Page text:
Why do some chefs where these toques? Is there a reason they're so tall? Do they need to store eggs in them, ala I Love Lucy? I've always wondered about this. Maybe you can shed some light?Good question, and thanks for submitting it. Your reference to hiding eggs as in I Love Lucy actually has a connection to the history of the toque blanche. Here's an excerpt from the Website www.cheftalk.com:
Chefs as far back as the 16th century are said to have worn toques. During that period artisans of all types (including chefs) were often imprisoned, or even executed, because of their freethinking. To alleviate persecution, some chefs sought refuge in the Orthodox Church and hid amongst the priests of the monasteries. There they wore the same clothes as the priests-including their tall hats and long robes-with the exception of one deviating trait: the chef's clothes were gray and the priest's were black.Every chef at the California Culinary Academy wears a toque in class and around school. Every student is required to wear the small cap, call a commis, along with the full uniform when in class and on campus.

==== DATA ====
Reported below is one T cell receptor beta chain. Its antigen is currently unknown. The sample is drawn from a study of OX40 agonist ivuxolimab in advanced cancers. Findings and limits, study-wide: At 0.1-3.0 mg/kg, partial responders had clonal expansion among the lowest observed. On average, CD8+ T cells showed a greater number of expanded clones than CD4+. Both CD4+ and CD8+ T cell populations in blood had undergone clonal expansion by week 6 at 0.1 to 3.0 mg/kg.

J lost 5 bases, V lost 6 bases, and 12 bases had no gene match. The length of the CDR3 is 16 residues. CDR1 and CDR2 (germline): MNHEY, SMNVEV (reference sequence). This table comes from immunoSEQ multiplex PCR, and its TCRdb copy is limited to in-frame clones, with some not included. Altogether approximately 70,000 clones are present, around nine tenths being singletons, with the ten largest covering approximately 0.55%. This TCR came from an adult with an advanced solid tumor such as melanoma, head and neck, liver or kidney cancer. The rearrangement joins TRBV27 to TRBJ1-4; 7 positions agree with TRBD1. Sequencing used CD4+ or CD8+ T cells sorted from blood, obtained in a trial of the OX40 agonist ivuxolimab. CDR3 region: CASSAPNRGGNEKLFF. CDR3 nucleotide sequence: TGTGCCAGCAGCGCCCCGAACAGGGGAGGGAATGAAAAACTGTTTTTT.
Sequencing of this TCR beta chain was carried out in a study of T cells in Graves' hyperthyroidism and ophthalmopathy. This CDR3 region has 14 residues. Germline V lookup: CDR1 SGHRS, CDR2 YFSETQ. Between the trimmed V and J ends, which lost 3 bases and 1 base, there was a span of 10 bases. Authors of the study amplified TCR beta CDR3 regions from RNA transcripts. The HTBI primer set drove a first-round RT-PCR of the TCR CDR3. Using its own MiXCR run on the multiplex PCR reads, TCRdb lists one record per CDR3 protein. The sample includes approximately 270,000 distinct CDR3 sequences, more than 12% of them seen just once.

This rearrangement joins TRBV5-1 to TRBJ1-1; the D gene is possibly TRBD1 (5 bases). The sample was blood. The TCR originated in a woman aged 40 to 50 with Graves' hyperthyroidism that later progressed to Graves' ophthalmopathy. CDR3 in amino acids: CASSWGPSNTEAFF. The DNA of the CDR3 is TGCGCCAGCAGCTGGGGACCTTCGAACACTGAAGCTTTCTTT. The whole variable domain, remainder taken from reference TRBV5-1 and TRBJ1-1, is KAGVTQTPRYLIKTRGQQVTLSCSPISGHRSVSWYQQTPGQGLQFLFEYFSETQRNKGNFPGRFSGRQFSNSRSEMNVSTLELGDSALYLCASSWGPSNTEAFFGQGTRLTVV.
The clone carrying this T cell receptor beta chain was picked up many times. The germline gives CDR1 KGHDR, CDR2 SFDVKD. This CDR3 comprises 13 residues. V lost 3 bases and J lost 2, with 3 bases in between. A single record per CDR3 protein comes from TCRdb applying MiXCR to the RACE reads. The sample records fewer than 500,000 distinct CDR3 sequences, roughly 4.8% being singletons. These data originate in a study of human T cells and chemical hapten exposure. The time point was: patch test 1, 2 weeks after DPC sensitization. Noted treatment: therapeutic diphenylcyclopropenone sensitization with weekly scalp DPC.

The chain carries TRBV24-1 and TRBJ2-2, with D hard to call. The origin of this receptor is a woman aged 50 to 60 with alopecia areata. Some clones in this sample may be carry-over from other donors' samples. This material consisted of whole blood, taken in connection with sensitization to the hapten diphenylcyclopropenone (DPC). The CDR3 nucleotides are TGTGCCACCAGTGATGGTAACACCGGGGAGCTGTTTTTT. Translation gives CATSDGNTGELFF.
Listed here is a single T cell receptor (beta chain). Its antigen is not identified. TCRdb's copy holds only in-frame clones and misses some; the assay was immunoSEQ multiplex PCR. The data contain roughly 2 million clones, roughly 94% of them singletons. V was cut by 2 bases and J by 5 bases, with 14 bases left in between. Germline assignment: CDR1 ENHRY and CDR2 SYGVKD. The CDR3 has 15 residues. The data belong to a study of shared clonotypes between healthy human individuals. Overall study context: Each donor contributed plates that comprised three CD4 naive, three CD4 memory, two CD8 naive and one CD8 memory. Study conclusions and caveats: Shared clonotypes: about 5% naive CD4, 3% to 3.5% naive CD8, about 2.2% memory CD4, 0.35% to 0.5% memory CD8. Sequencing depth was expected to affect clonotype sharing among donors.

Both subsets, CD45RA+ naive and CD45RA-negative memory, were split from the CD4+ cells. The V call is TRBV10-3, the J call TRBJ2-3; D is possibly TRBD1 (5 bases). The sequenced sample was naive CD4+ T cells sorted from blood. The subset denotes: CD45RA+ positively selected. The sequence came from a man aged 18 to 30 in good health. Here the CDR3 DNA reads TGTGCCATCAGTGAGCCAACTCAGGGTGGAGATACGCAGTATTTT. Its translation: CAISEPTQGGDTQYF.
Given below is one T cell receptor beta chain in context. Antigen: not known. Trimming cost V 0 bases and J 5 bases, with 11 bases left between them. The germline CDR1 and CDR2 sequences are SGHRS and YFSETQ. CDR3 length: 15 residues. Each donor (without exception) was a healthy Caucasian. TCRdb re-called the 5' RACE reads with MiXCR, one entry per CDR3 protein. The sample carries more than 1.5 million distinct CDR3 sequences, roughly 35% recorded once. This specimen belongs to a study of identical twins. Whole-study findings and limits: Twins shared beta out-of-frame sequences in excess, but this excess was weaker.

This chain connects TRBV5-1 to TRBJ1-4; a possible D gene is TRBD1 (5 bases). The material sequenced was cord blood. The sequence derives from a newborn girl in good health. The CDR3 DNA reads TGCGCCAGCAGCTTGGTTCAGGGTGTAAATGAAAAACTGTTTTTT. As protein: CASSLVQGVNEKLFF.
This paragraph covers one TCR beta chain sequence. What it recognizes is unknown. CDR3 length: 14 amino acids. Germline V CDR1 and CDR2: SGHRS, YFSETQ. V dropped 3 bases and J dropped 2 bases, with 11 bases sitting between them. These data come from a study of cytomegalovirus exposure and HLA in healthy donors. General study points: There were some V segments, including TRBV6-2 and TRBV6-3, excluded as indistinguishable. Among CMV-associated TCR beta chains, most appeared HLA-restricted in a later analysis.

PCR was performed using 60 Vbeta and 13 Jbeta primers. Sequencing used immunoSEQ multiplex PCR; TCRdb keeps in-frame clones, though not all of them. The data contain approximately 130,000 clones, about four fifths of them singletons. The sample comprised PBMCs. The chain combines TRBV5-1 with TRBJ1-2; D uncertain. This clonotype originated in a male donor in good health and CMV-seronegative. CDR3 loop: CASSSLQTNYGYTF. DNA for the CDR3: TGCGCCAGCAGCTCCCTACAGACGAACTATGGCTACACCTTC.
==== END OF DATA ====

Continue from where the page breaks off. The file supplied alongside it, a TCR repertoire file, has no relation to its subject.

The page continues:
It wasn't until the middle 1800's that chef Marie-Antoine Carême redesigned the uniforms. Carême thought the color white more appropriate, that it denoted cleanliness in the kitchen; it was also at this time that he and his staff began to wear double-breasted jackets. Carême also thought that the hats should be different sizes, to distinguish the cooks from the chefs. The chefs wore the tall hats and the younger cooks wore shorter hats, more like a cap. Carême himself supposedly wore a hat that was 18 inches tall! The folded pleats of a toque, which later became an established characteristic of the chef's hat, were first said to have been added to indicate the more than 100 ways in which a chef can cook an egg.